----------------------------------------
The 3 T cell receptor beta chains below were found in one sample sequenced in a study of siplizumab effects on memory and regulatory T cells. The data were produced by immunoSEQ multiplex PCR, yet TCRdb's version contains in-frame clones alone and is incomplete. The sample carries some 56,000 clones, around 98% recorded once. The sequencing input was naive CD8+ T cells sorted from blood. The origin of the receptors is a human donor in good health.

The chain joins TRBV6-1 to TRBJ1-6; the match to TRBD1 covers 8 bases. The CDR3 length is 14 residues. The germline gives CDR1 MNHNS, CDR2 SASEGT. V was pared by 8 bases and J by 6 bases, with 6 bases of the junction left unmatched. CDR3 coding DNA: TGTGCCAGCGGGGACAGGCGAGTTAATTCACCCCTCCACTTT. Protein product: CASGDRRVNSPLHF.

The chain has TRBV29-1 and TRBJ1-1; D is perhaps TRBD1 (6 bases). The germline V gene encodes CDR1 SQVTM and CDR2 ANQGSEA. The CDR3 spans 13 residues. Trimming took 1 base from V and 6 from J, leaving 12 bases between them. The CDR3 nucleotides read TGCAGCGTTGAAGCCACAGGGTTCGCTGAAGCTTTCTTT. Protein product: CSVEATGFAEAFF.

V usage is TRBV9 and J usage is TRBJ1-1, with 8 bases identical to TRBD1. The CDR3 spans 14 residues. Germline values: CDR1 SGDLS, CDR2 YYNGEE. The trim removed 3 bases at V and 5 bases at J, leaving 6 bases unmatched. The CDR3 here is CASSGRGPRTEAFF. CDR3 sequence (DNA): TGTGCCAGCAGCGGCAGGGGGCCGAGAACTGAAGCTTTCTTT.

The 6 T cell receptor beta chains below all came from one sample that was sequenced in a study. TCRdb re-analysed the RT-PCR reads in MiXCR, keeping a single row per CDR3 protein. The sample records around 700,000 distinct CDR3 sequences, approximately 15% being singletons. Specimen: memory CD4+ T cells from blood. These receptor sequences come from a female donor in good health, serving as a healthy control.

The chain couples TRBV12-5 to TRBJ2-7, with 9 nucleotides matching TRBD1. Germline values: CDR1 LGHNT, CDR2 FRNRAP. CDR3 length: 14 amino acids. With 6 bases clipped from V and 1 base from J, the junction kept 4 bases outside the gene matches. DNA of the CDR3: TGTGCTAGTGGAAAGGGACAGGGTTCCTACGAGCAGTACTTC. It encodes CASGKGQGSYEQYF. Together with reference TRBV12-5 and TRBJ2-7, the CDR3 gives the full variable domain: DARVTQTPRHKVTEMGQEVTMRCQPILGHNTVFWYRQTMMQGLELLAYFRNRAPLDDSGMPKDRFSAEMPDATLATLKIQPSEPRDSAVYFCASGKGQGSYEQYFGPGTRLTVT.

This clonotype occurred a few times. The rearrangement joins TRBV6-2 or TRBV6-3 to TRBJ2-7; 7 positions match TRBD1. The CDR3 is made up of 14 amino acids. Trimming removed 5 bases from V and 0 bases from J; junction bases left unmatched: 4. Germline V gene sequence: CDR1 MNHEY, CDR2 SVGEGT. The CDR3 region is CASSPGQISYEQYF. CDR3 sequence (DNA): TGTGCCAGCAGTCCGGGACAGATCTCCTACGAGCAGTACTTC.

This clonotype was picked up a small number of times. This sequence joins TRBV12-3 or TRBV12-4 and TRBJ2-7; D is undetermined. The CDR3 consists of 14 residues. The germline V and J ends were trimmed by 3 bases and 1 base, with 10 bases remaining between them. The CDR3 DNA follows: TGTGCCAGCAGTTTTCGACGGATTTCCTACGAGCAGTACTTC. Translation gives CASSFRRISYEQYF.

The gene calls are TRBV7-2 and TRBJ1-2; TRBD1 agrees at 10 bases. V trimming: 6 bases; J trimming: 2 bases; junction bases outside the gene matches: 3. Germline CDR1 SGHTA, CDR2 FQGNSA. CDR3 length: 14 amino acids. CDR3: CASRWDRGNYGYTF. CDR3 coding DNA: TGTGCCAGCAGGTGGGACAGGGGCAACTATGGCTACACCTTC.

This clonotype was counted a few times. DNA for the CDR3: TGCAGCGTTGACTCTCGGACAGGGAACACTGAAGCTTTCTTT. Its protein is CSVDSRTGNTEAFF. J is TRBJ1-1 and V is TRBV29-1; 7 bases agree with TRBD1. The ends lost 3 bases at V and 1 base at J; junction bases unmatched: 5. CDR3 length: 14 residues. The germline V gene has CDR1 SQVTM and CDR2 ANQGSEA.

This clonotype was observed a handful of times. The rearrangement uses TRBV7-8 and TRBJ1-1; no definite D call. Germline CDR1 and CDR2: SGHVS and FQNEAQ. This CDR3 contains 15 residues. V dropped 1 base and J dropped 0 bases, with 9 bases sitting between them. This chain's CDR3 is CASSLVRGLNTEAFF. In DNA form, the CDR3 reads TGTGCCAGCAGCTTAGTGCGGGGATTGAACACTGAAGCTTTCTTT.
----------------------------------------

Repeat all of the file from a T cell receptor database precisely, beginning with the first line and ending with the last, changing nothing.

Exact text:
The 3 T cell receptor beta chains below were found in one sample sequenced in a study of siplizumab effects on memory and regulatory T cells. The data were produced by immunoSEQ multiplex PCR, yet TCRdb's version contains in-frame clones alone and is incomplete. The sample carries some 56,000 clones, around 98% recorded once. The sequencing input was naive CD8+ T cells sorted from blood. The origin of the receptors is a human donor in good health.

The chain joins TRBV6-1 to TRBJ1-6; the match to TRBD1 covers 8 bases. The CDR3 length is 14 residues. The germline gives CDR1 MNHNS, CDR2 SASEGT. V was pared by 8 bases and J by 6 bases, with 6 bases of the junction left unmatched. CDR3 coding DNA: TGTGCCAGCGGGGACAGGCGAGTTAATTCACCCCTCCACTTT. Protein product: CASGDRRVNSPLHF.

The chain has TRBV29-1 and TRBJ1-1; D is perhaps TRBD1 (6 bases). The germline V gene encodes CDR1 SQVTM and CDR2 ANQGSEA. The CDR3 spans 13 residues. Trimming took 1 base from V and 6 from J, leaving 12 bases between them. The CDR3 nucleotides read TGCAGCGTTGAAGCCACAGGGTTCGCTGAAGCTTTCTTT. Protein product: CSVEATGFAEAFF.

V usage is TRBV9 and J usage is TRBJ1-1, with 8 bases identical to TRBD1. The CDR3 spans 14 residues. Germline values: CDR1 SGDLS, CDR2 YYNGEE. The trim removed 3 bases at V and 5 bases at J, leaving 6 bases unmatched. The CDR3 here is CASSGRGPRTEAFF. CDR3 sequence (DNA): TGTGCCAGCAGCGGCAGGGGGCCGAGAACTGAAGCTTTCTTT.

The 6 T cell receptor beta chains below all came from one sample that was sequenced in a study. TCRdb re-analysed the RT-PCR reads in MiXCR, keeping a single row per CDR3 protein. The sample records around 700,000 distinct CDR3 sequences, approximately 15% being singletons. Specimen: memory CD4+ T cells from blood. These receptor sequences come from a female donor in good health, serving as a healthy control.

The chain couples TRBV12-5 to TRBJ2-7, with 9 nucleotides matching TRBD1. Germline values: CDR1 LGHNT, CDR2 FRNRAP. CDR3 length: 14 amino acids. With 6 bases clipped from V and 1 base from J, the junction kept 4 bases outside the gene matches. DNA of the CDR3: TGTGCTAGTGGAAAGGGACAGGGTTCCTACGAGCAGTACTTC. It encodes CASGKGQGSYEQYF. Together with reference TRBV12-5 and TRBJ2-7, the CDR3 gives the full variable domain: DARVTQTPRHKVTEMGQEVTMRCQPILGHNTVFWYRQTMMQGLELLAYFRNRAPLDDSGMPKDRFSAEMPDATLATLKIQPSEPRDSAVYFCASGKGQGSYEQYFGPGTRLTVT.

This clonotype occurred a few times. The rearrangement joins TRBV6-2 or TRBV6-3 to TRBJ2-7; 7 positions match TRBD1. The CDR3 is made up of 14 amino acids. Trimming removed 5 bases from V and 0 bases from J; junction bases left unmatched: 4. Germline V gene sequence: CDR1 MNHEY, CDR2 SVGEGT. The CDR3 region is CASSPGQISYEQYF. CDR3 sequence (DNA): TGTGCCAGCAGTCCGGGACAGATCTCCTACGAGCAGTACTTC.

This clonotype was picked up a small number of times. This sequence joins TRBV12-3 or TRBV12-4 and TRBJ2-7; D is undetermined. The CDR3 consists of 14 residues. The germline V and J ends were trimmed by 3 bases and 1 base, with 10 bases remaining between them. The CDR3 DNA follows: TGTGCCAGCAGTTTTCGACGGATTTCCTACGAGCAGTACTTC. Translation gives CASSFRRISYEQYF.

The gene calls are TRBV7-2 and TRBJ1-2; TRBD1 agrees at 10 bases. V trimming: 6 bases; J trimming: 2 bases; junction bases outside the gene matches: 3. Germline CDR1 SGHTA, CDR2 FQGNSA. CDR3 length: 14 amino acids. CDR3: CASRWDRGNYGYTF. CDR3 coding DNA: TGTGCCAGCAGGTGGGACAGGGGCAACTATGGCTACACCTTC.

This clonotype was counted a few times. DNA for the CDR3: TGCAGCGTTGACTCTCGGACAGGGAACACTGAAGCTTTCTTT. Its protein is CSVDSRTGNTEAFF. J is TRBJ1-1 and V is TRBV29-1; 7 bases agree with TRBD1. The ends lost 3 bases at V and 1 base at J; junction bases unmatched: 5. CDR3 length: 14 residues. The germline V gene has CDR1 SQVTM and CDR2 ANQGSEA.

This clonotype was observed a handful of times. The rearrangement uses TRBV7-8 and TRBJ1-1; no definite D call. Germline CDR1 and CDR2: SGHVS and FQNEAQ. This CDR3 contains 15 residues. V dropped 1 base and J dropped 0 bases, with 9 bases sitting between them. This chain's CDR3 is CASSLVRGLNTEAFF. In DNA form, the CDR3 reads TGTGCCAGCAGCTTAGTGCGGGGATTGAACACTGAAGCTTTCTTT.